Even so, the court concluded that while The Bahamas did indeed have a bribery/corruption statute, it applied only to bribes within The Bahamas or given to a Bahamian public officer. Thus, because Kozeny’s conduct would not violate Bahamian law, the appellate court upheld the lower court’s denial of the extradition request.

For additional coverage (see here and here and here).

According to these reports, the decision may be appealed to London’s Privy Council pursuant to Bahamian legal procedure. Kozeny’s U.S. lawyer is quoted as saying “enough is enough” and U.S. prosecutors should finally accept the fact that Kozney, a non-U.S. citizen, could not violate the FCPA as it existed in 1998 – the year in which the bribe scheme perhaps ended – although, as noted in the opinion, the U.S. alleges that the bribe scheme continued into 1999.

Why is this relevant?

Because the FCPA was amended in 1998 to include, among other provisions, 78dd-3 which applies the antibribery provisions to “any person” (i.e. foreigners) “while in the territory of the U.S.” from making use of the mails or any other means or instrumentality of interstate commerce in furtherance of an improper payment.

The SFO Continues to “Step-It-Up”

Today, the U.K. Serious Fraud Office (the functional equivalent of the DOJ) issued a release (here) indicating that a former BAE agent has been charged with “conspiracy to corrupt” for “conspiring with others to give or agree to give corrupt payments […] to unknown officials and other agents of certain Eastern and Central European governments, including the Czech Republic, Hungary and Austria as inducements to secure, or as rewards for having secured, contracts from those governments for the supply of goods to them, namely SAAB/Gripen fighter jets, by BAE Systems Plc.”

For local media coverage of the charges (see here).

With a new Bribery Bill expected in the U.K. by years end, the SFO continues to “step-it-up” (see here for more on the SFO).

Disclosing FCPA Compliance

Public companies dislose FCPA issues all the time. Rarely though do the disclosures concern issues other than internal investigations and potential enforcement actions.

Accordingly, two recent SEC filings caught my eye.

China MediaExpress Holdings, Inc. (a Delaware company) recently disclosed (here) that it:

“[e]ntered into a securities purchase agreement with Starr Investments Cayman II, Inc. Under this agreement, Starr will, subject to various terms and conditions, purchase from the Company 1,000,000 shares of Series A Convertible Preferred Stock and warrants to purchase 1,545,455 shares of the Common Stock of the Company for an aggregate purchase price of US$30,000,000.”

One of the conditions was that the company “shall have adopted a program with respect to compliance with the US Foreign Corrupt Practices Act” and a post-closing covenant obligates the company to “implement a program regarding compliance with the US Foreign Corrupt Practices Act not later than April 30, 2010.”

Cardtronics Inc. (an operator of ATM networks around the world) (here) recently disclosed (here) that:

“On January 25, 2010, the Board of Directors by unanimous vote approved three management proposed modifications to the Company’s Code of Business Conduct and Ethics. The modifications as approved by the Board include: (i) adding a section that addressed compliance with the Foreign Corrupt Practices Act and International Anti-Bribery and Fair Competition Act of 1998.”

Costa Rica Joins the Club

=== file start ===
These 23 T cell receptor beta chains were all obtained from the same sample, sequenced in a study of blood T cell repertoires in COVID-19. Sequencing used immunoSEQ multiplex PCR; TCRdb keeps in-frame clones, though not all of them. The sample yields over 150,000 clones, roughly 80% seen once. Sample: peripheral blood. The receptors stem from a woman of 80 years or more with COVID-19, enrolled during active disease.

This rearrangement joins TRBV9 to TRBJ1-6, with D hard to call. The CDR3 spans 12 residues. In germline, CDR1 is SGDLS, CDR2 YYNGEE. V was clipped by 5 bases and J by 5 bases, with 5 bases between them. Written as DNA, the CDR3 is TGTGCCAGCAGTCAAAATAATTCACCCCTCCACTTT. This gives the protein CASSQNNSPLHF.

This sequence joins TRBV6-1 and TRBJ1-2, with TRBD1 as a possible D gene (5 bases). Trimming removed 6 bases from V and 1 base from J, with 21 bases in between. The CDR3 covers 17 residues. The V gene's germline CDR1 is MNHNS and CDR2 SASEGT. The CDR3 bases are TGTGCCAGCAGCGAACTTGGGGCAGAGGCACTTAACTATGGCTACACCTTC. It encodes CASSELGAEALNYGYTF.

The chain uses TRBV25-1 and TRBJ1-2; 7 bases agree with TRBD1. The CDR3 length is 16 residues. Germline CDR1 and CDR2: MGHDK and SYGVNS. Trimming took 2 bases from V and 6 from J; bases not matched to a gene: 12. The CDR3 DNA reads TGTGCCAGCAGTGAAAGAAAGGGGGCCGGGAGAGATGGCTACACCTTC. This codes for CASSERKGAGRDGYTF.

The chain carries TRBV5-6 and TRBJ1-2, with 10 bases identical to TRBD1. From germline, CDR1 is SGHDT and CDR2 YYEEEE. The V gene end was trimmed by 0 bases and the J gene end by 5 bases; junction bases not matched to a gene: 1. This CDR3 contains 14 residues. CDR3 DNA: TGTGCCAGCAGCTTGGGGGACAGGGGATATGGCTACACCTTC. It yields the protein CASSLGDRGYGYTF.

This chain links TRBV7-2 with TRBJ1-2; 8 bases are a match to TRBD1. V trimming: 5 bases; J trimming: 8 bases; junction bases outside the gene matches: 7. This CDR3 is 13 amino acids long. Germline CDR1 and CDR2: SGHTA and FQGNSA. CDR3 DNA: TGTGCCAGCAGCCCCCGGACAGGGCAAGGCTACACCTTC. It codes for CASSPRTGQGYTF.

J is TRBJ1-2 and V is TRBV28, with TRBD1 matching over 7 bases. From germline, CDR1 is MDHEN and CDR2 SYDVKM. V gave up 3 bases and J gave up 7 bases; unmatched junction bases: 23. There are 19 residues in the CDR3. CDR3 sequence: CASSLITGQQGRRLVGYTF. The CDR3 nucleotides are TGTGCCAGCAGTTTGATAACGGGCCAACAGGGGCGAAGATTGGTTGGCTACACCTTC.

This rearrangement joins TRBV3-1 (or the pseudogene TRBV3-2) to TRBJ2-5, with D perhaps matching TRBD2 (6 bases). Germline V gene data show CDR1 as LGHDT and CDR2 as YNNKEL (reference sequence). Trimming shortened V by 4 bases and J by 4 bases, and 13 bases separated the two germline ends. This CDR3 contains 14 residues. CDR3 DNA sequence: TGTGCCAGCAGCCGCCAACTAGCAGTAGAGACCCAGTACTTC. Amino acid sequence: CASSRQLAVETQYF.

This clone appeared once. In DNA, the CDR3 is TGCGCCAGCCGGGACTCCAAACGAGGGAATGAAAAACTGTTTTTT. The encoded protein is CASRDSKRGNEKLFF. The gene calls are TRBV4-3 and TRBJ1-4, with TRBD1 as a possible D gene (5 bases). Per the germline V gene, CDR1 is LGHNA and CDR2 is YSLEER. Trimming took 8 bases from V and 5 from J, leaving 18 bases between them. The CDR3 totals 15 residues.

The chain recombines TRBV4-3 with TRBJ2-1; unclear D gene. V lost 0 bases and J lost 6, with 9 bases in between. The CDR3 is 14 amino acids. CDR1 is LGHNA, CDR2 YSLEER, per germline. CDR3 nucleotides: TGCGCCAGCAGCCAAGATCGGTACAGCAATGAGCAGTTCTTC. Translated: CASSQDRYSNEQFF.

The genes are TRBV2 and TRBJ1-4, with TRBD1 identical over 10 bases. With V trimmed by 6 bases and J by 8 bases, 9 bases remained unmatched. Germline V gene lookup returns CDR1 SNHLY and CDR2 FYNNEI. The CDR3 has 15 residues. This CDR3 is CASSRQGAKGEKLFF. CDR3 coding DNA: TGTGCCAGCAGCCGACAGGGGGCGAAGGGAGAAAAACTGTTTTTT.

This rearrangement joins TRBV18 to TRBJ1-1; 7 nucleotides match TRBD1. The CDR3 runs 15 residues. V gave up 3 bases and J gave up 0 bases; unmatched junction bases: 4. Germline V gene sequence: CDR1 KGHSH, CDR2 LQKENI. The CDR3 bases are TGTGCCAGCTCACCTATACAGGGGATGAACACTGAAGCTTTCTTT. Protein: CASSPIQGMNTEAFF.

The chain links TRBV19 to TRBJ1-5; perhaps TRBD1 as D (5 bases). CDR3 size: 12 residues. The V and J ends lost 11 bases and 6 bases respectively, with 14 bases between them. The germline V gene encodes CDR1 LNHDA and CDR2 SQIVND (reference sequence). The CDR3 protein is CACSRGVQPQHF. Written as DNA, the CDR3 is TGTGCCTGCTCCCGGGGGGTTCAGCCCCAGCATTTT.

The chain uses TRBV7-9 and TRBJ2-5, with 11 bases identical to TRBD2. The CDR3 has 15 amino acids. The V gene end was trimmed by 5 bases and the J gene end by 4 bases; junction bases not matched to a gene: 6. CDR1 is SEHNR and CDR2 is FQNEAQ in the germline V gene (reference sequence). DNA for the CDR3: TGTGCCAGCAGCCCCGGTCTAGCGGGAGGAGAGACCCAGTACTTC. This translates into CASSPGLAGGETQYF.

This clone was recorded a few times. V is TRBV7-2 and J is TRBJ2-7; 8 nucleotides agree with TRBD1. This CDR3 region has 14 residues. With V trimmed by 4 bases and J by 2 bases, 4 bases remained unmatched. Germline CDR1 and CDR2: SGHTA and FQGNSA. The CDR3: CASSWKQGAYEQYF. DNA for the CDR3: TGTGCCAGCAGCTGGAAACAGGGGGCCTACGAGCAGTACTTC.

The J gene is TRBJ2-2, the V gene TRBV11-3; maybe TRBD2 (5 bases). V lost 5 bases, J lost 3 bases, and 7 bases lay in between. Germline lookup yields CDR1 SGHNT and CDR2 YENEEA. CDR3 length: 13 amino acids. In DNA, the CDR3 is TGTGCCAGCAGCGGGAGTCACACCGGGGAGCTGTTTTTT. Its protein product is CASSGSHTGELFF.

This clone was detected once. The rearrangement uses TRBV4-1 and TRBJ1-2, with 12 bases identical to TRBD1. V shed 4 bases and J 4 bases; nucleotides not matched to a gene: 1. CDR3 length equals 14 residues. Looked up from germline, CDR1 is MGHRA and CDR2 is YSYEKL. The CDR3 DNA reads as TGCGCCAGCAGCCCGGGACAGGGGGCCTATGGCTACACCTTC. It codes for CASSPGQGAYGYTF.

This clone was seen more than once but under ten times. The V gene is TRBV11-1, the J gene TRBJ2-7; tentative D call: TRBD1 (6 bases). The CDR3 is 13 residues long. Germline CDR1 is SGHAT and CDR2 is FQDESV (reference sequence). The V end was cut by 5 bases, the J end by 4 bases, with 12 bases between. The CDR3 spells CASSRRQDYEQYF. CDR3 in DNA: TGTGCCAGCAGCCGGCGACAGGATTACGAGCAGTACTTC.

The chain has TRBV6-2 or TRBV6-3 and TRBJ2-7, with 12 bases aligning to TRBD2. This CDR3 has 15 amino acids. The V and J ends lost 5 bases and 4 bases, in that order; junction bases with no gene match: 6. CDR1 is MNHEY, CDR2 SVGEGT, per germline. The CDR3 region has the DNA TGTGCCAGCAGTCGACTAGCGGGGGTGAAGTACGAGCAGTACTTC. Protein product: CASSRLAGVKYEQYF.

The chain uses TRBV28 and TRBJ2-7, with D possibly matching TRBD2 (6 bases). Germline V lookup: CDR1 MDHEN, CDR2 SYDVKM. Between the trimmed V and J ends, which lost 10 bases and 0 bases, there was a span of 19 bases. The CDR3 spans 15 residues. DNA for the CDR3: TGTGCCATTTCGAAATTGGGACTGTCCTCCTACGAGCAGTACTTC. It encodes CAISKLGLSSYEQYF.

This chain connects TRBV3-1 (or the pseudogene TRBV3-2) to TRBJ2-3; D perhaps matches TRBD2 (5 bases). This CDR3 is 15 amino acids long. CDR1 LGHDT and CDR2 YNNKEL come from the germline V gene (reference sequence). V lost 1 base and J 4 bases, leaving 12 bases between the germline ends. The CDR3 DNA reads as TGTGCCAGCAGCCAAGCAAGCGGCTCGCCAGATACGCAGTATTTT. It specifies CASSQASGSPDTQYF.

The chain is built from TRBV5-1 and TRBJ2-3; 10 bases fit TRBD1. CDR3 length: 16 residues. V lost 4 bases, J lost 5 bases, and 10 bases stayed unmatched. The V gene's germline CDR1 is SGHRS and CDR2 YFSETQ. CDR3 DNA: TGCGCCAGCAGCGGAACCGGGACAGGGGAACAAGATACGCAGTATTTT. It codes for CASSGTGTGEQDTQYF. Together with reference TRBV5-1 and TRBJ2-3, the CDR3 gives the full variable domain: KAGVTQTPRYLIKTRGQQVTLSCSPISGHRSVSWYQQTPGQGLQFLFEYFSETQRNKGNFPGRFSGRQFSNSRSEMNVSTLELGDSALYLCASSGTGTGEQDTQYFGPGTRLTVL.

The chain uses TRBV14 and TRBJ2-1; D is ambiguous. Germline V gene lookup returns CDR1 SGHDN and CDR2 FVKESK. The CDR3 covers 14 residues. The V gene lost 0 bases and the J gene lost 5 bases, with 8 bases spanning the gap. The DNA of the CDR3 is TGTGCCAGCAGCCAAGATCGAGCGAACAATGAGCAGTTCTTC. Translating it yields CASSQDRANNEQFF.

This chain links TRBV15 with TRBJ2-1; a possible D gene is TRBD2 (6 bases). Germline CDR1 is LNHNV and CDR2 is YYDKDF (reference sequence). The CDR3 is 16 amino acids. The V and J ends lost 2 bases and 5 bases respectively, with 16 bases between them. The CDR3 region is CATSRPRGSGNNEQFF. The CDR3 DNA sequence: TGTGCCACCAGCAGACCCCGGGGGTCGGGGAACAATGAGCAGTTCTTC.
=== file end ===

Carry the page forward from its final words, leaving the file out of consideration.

Last, but certainly not least, Costa Rica recently announced a first … the first time a foreign corporation has paid the government damages for corruption.

As noted here, telecom company Alcatel-Lucent recently disclosed a $10 million payment to settle a corruption case in Costa Rica in which it was accused of paying kicbacks to former Costa Rican President Miguel Angel Rodriguez (and others government officials) in return for a 2001 contract worth $149 million.

There has been FCPA/corruption issues on both sides “of the hyphen” as noted here in this recent Main Justice article.

And with that, have a nice weekend.

Africa Sting – Press Release Parade

As indicated in a prior post (here), the Africa Sting charges, at this point, only involve individuals.

However, these individuals are employees, executives, and in some cases owners of business organizations and under respondeat superior principles the organization can be accountable for the illegal acts of its employees and agents.
This is not to suggest that prosecution of the organizations employing the indicted individuals is likely or even probable; rather the ultimate issue will be one of prosecutorial discretion applying the Principles of Federal Prosecution of Business Organizations (see here).

With that in mind, it is interesting to see the different ways in which the various business organizations are “publicly speaking” on this issue. Many of the business organizations involved are small and the websites do not have a separate news or press release tab or otherwise address the issue.

In the public statements available, you will see that the organizational responses fall across a wide spectrum from solemn yet forceful, to combative and rambling, to short and diplomatic.

ALS Technologies Inc.

Employer of Daniel Alvirez and Lee Allen Tolleson.

Yesterday, the company released this statement (here).

“A Message from Founder, Owner, and Chairman of the Board, David Alvirez”

I would first like to say thank you to all those who know Linda and me for your continuing support.

As everyone in our community knows, A.L.S. has been a good corporate citizen and a strong contributor to the community and the economic well being of Arkansas citizens. A.L.S. has always – and will continue – to operate and support the fine people of this community. It was my intention to share the facts of the case but I have been instructed that I cannot because they are facts in an on going investigation but when the facts are revealable we will prevail.

The federal government has alleged that a manager at our company engaged in illegal activity. These charges will be dealt with in a court of law.